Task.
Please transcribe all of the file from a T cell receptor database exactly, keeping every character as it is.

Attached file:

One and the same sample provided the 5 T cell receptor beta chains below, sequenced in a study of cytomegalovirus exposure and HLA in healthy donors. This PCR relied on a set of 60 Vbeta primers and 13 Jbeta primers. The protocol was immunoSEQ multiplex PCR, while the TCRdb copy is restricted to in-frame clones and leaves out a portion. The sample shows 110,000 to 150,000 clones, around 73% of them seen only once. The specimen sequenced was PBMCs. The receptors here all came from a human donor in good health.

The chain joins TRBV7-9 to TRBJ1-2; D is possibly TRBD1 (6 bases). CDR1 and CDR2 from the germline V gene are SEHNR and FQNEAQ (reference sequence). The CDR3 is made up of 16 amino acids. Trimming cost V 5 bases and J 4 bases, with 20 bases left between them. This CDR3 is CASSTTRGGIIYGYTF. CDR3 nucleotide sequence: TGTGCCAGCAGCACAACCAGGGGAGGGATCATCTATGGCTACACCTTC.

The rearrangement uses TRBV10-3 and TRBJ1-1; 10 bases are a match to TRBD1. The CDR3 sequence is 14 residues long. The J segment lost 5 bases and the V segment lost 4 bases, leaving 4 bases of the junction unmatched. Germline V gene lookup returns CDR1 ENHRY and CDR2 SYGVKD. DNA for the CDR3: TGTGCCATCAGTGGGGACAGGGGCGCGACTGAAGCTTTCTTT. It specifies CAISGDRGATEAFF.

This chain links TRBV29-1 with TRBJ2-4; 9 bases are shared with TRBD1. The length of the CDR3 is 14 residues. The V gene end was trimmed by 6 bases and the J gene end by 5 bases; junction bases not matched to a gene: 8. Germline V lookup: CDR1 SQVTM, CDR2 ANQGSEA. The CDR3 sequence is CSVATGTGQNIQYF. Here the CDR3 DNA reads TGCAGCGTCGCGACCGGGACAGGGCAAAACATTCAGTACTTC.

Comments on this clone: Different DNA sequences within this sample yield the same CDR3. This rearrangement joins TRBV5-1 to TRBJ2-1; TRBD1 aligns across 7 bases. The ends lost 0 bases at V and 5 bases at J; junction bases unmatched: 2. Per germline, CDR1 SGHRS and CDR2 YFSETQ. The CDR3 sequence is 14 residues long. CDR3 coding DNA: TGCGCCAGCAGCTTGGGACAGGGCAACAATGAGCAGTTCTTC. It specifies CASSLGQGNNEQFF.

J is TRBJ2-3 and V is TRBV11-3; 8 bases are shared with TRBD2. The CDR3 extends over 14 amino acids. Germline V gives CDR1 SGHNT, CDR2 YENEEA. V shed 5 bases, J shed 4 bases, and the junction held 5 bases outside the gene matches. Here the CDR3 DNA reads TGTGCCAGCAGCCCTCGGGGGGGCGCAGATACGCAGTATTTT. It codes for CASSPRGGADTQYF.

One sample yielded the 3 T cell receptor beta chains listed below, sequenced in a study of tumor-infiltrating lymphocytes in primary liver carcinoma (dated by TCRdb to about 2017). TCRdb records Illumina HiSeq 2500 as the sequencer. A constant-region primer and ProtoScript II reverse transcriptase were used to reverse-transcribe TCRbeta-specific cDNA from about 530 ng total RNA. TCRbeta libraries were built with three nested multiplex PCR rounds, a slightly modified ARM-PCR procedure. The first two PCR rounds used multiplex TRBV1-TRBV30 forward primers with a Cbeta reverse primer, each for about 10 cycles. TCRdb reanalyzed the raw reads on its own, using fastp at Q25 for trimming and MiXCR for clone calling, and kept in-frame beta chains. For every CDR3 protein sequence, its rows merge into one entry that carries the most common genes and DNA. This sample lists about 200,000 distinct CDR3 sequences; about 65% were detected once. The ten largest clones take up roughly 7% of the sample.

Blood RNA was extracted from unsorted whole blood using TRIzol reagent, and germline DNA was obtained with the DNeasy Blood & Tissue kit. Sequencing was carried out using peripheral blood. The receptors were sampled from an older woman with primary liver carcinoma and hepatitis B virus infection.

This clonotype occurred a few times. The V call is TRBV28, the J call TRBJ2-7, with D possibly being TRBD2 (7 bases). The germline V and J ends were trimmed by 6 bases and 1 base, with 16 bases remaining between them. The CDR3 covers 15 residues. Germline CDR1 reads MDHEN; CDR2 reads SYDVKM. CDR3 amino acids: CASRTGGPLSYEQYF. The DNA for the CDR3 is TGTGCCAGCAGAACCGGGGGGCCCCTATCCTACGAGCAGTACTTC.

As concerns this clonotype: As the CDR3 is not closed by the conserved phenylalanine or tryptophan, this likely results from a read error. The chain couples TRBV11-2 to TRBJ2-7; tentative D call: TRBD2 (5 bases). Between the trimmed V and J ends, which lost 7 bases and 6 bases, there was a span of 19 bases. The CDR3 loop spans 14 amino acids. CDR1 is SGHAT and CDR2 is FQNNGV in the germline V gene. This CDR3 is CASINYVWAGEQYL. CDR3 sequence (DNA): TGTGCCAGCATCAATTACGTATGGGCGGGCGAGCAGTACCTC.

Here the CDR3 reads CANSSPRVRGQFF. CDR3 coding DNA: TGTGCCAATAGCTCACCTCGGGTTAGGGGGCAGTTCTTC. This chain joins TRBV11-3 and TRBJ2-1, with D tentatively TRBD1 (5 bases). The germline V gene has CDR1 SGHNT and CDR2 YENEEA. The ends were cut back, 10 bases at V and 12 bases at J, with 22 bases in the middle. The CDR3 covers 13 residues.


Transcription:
One and the same sample provided the 5 T cell receptor beta chains below, sequenced in a study of cytomegalovirus exposure and HLA in healthy donors. This PCR relied on a set of 60 Vbeta primers and 13 Jbeta primers. The protocol was immunoSEQ multiplex PCR, while the TCRdb copy is restricted to in-frame clones and leaves out a portion. The sample shows 110,000 to 150,000 clones, around 73% of them seen only once. The specimen sequenced was PBMCs. The receptors here all came from a human donor in good health.

The chain joins TRBV7-9 to TRBJ1-2; D is possibly TRBD1 (6 bases). CDR1 and CDR2 from the germline V gene are SEHNR and FQNEAQ (reference sequence). The CDR3 is made up of 16 amino acids. Trimming cost V 5 bases and J 4 bases, with 20 bases left between them. This CDR3 is CASSTTRGGIIYGYTF. CDR3 nucleotide sequence: TGTGCCAGCAGCACAACCAGGGGAGGGATCATCTATGGCTACACCTTC.

The rearrangement uses TRBV10-3 and TRBJ1-1; 10 bases are a match to TRBD1. The CDR3 sequence is 14 residues long. The J segment lost 5 bases and the V segment lost 4 bases, leaving 4 bases of the junction unmatched. Germline V gene lookup returns CDR1 ENHRY and CDR2 SYGVKD. DNA for the CDR3: TGTGCCATCAGTGGGGACAGGGGCGCGACTGAAGCTTTCTTT. It specifies CAISGDRGATEAFF.

This chain links TRBV29-1 with TRBJ2-4; 9 bases are shared with TRBD1. The length of the CDR3 is 14 residues. The V gene end was trimmed by 6 bases and the J gene end by 5 bases; junction bases not matched to a gene: 8. Germline V lookup: CDR1 SQVTM, CDR2 ANQGSEA. The CDR3 sequence is CSVATGTGQNIQYF. Here the CDR3 DNA reads TGCAGCGTCGCGACCGGGACAGGGCAAAACATTCAGTACTTC.

Comments on this clone: Different DNA sequences within this sample yield the same CDR3. This rearrangement joins TRBV5-1 to TRBJ2-1; TRBD1 aligns across 7 bases. The ends lost 0 bases at V and 5 bases at J; junction bases unmatched: 2. Per germline, CDR1 SGHRS and CDR2 YFSETQ. The CDR3 sequence is 14 residues long. CDR3 coding DNA: TGCGCCAGCAGCTTGGGACAGGGCAACAATGAGCAGTTCTTC. It specifies CASSLGQGNNEQFF.

J is TRBJ2-3 and V is TRBV11-3; 8 bases are shared with TRBD2. The CDR3 extends over 14 amino acids. Germline V gives CDR1 SGHNT, CDR2 YENEEA. V shed 5 bases, J shed 4 bases, and the junction held 5 bases outside the gene matches. Here the CDR3 DNA reads TGTGCCAGCAGCCCTCGGGGGGGCGCAGATACGCAGTATTTT. It codes for CASSPRGGADTQYF.

One sample yielded the 3 T cell receptor beta chains listed below, sequenced in a study of tumor-infiltrating lymphocytes in primary liver carcinoma (dated by TCRdb to about 2017). TCRdb records Illumina HiSeq 2500 as the sequencer. A constant-region primer and ProtoScript II reverse transcriptase were used to reverse-transcribe TCRbeta-specific cDNA from about 530 ng total RNA. TCRbeta libraries were built with three nested multiplex PCR rounds, a slightly modified ARM-PCR procedure. The first two PCR rounds used multiplex TRBV1-TRBV30 forward primers with a Cbeta reverse primer, each for about 10 cycles. TCRdb reanalyzed the raw reads on its own, using fastp at Q25 for trimming and MiXCR for clone calling, and kept in-frame beta chains. For every CDR3 protein sequence, its rows merge into one entry that carries the most common genes and DNA. This sample lists about 200,000 distinct CDR3 sequences; about 65% were detected once. The ten largest clones take up roughly 7% of the sample.

Blood RNA was extracted from unsorted whole blood using TRIzol reagent, and germline DNA was obtained with the DNeasy Blood & Tissue kit. Sequencing was carried out using peripheral blood. The receptors were sampled from an older woman with primary liver carcinoma and hepatitis B virus infection.

This clonotype occurred a few times. The V call is TRBV28, the J call TRBJ2-7, with D possibly being TRBD2 (7 bases). The germline V and J ends were trimmed by 6 bases and 1 base, with 16 bases remaining between them. The CDR3 covers 15 residues. Germline CDR1 reads MDHEN; CDR2 reads SYDVKM. CDR3 amino acids: CASRTGGPLSYEQYF. The DNA for the CDR3 is TGTGCCAGCAGAACCGGGGGGCCCCTATCCTACGAGCAGTACTTC.

As concerns this clonotype: As the CDR3 is not closed by the conserved phenylalanine or tryptophan, this likely results from a read error. The chain couples TRBV11-2 to TRBJ2-7; tentative D call: TRBD2 (5 bases). Between the trimmed V and J ends, which lost 7 bases and 6 bases, there was a span of 19 bases. The CDR3 loop spans 14 amino acids. CDR1 is SGHAT and CDR2 is FQNNGV in the germline V gene. This CDR3 is CASINYVWAGEQYL. CDR3 sequence (DNA): TGTGCCAGCATCAATTACGTATGGGCGGGCGAGCAGTACCTC.

Here the CDR3 reads CANSSPRVRGQFF. CDR3 coding DNA: TGTGCCAATAGCTCACCTCGGGTTAGGGGGCAGTTCTTC. This chain joins TRBV11-3 and TRBJ2-1, with D tentatively TRBD1 (5 bases). The germline V gene has CDR1 SGHNT and CDR2 YENEEA. The ends were cut back, 10 bases at V and 12 bases at J, with 22 bases in the middle. The CDR3 covers 13 residues.